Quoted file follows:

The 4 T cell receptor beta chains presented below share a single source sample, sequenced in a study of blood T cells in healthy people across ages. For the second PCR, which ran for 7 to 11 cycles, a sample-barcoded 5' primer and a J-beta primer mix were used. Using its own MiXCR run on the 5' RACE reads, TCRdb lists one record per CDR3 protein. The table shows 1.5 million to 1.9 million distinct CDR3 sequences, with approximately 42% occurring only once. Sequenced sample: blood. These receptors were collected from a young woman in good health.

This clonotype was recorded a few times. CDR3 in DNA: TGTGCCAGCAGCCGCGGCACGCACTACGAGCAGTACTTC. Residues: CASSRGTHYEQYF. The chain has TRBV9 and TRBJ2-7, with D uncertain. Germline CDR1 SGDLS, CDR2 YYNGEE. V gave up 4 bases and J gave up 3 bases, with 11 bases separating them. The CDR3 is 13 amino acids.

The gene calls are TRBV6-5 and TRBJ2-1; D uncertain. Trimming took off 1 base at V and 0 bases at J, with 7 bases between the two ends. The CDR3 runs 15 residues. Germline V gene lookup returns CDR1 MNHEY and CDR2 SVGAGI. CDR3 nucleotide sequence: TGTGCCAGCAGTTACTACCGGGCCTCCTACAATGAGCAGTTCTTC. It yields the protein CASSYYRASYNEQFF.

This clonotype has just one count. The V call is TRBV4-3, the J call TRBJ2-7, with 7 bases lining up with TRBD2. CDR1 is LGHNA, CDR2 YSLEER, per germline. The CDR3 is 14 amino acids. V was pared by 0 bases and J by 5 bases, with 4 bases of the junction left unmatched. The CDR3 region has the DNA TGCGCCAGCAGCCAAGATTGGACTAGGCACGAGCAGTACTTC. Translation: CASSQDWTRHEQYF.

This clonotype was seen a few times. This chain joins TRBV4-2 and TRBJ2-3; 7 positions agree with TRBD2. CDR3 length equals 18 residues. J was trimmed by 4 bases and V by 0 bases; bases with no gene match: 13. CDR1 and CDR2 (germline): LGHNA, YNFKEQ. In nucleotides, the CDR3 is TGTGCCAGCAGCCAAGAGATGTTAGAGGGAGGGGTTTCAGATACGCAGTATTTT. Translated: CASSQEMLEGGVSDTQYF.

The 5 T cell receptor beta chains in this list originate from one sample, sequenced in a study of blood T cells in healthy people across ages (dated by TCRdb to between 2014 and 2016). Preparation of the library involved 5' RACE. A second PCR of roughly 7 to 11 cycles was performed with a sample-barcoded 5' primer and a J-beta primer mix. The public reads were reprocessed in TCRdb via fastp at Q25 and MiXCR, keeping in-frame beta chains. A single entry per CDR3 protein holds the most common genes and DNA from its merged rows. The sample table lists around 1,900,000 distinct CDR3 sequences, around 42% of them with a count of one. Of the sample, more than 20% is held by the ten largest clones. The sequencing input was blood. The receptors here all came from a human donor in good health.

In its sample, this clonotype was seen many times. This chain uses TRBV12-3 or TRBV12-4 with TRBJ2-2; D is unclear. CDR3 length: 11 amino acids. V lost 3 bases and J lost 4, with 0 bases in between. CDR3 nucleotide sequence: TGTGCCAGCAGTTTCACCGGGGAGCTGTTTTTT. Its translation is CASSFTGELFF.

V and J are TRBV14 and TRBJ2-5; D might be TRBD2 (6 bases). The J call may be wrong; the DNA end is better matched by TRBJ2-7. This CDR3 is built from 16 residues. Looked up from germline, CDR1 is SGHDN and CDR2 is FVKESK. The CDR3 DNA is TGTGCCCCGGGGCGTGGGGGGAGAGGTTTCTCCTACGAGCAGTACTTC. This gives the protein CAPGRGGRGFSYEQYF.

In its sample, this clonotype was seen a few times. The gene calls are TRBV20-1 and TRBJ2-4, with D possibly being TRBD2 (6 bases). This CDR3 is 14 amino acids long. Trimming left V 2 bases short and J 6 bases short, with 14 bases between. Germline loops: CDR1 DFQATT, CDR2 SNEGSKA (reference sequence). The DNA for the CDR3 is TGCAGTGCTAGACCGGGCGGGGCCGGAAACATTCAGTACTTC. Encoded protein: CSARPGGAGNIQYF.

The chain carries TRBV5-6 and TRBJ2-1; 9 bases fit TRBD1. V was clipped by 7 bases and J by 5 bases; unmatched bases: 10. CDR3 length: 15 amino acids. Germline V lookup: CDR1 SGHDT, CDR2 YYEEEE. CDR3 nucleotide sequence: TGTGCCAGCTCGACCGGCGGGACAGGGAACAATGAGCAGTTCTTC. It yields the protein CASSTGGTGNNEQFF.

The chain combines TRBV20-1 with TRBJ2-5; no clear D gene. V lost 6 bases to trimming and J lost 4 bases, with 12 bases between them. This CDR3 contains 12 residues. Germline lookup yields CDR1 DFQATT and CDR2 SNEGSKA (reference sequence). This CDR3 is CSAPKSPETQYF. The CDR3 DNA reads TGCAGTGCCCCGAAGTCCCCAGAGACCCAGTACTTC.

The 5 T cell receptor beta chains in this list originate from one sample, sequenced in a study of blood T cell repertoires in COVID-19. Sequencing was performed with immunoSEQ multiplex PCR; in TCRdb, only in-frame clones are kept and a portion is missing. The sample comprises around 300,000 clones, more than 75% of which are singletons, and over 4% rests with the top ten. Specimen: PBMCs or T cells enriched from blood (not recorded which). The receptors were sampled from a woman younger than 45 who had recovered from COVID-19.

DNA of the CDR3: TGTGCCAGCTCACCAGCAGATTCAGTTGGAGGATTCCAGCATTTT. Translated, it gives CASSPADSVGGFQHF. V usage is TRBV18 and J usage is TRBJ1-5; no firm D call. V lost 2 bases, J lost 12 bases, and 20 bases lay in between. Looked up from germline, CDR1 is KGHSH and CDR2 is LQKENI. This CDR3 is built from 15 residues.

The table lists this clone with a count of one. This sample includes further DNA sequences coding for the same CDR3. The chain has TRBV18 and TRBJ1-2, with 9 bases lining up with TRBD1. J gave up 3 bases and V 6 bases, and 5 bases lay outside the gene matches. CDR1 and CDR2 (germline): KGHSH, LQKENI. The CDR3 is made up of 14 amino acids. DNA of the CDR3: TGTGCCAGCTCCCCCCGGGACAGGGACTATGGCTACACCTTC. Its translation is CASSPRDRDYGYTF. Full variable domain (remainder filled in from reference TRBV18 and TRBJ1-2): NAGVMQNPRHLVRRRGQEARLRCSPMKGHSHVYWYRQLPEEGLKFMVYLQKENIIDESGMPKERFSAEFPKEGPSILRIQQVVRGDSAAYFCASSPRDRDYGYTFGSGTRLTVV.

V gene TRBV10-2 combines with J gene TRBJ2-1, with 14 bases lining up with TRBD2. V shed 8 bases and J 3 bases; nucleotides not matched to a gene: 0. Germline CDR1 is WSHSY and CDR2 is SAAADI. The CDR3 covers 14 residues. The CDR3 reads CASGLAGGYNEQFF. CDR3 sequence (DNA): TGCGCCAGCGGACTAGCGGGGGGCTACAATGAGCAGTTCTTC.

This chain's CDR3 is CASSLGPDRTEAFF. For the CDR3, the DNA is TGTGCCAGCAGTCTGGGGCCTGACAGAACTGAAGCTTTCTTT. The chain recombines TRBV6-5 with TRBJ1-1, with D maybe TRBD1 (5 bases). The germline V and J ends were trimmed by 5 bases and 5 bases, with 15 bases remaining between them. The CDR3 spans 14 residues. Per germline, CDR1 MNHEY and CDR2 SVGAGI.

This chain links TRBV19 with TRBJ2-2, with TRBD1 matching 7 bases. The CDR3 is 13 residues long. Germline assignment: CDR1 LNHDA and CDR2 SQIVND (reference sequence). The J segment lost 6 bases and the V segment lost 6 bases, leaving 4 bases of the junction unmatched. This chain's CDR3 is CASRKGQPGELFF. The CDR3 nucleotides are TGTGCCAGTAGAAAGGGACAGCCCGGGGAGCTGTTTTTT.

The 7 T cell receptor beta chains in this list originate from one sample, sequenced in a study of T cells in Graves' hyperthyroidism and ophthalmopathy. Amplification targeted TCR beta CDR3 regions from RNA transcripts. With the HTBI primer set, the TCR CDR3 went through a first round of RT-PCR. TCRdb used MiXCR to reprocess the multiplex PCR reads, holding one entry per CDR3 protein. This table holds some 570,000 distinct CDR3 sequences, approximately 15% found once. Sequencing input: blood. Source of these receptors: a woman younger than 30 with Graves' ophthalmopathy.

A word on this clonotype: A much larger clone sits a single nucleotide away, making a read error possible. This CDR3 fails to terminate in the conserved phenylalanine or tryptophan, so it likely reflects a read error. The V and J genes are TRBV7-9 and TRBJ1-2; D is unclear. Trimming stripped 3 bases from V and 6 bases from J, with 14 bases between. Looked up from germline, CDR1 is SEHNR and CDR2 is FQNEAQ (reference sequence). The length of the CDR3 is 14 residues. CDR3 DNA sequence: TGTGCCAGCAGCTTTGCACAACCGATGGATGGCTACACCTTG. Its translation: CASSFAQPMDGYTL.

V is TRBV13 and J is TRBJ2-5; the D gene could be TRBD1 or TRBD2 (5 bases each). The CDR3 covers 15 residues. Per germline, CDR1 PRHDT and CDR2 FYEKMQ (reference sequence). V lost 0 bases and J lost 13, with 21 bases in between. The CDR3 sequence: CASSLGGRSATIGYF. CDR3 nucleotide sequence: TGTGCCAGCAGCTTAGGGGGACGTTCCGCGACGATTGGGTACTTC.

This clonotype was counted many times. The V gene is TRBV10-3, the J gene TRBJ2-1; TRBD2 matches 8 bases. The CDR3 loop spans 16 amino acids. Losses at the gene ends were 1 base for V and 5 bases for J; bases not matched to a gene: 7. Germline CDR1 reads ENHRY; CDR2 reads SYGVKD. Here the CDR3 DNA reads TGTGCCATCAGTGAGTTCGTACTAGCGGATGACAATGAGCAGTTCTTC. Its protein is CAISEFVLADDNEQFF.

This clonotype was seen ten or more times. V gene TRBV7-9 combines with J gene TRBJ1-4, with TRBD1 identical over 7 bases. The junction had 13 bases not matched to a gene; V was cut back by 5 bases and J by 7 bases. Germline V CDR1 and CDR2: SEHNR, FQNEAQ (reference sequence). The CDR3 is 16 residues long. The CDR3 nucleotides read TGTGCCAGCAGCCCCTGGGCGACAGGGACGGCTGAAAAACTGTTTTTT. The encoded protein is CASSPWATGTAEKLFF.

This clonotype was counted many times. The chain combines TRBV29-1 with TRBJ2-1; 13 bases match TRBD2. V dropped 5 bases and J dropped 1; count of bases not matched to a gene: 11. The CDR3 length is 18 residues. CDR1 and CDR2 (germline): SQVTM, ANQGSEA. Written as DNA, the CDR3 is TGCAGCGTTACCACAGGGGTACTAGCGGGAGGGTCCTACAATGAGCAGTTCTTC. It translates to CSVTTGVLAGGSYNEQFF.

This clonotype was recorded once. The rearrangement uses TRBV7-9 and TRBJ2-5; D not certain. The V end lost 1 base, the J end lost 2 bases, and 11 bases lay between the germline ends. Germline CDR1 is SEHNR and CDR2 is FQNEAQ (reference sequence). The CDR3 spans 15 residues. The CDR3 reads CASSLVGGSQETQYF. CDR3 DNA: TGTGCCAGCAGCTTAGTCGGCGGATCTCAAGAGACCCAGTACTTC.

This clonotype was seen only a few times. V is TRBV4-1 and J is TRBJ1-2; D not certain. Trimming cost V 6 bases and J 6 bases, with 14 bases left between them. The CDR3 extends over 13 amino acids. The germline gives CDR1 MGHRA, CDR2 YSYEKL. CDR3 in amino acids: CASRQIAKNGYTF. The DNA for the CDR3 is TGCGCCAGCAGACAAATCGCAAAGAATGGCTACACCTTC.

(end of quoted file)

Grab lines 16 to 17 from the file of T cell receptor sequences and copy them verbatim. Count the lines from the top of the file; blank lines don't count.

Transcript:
This chain's CDR3 is CASSLGPDRTEAFF. For the CDR3, the DNA is TGTGCCAGCAGTCTGGGGCCTGACAGAACTGAAGCTTTCTTT. The chain recombines TRBV6-5 with TRBJ1-1, with D maybe TRBD1 (5 bases). The germline V and J ends were trimmed by 5 bases and 5 bases, with 15 bases remaining between them. The CDR3 spans 14 residues. Per germline, CDR1 MNHEY and CDR2 SVGAGI.

This chain links TRBV19 with TRBJ2-2, with TRBD1 matching 7 bases. The CDR3 is 13 residues long. Germline assignment: CDR1 LNHDA and CDR2 SQIVND (reference sequence). The J segment lost 6 bases and the V segment lost 6 bases, leaving 4 bases of the junction unmatched. This chain's CDR3 is CASRKGQPGELFF. The CDR3 nucleotides are TGTGCCAGTAGAAAGGGACAGCCCGGGGAGCTGTTTTTT.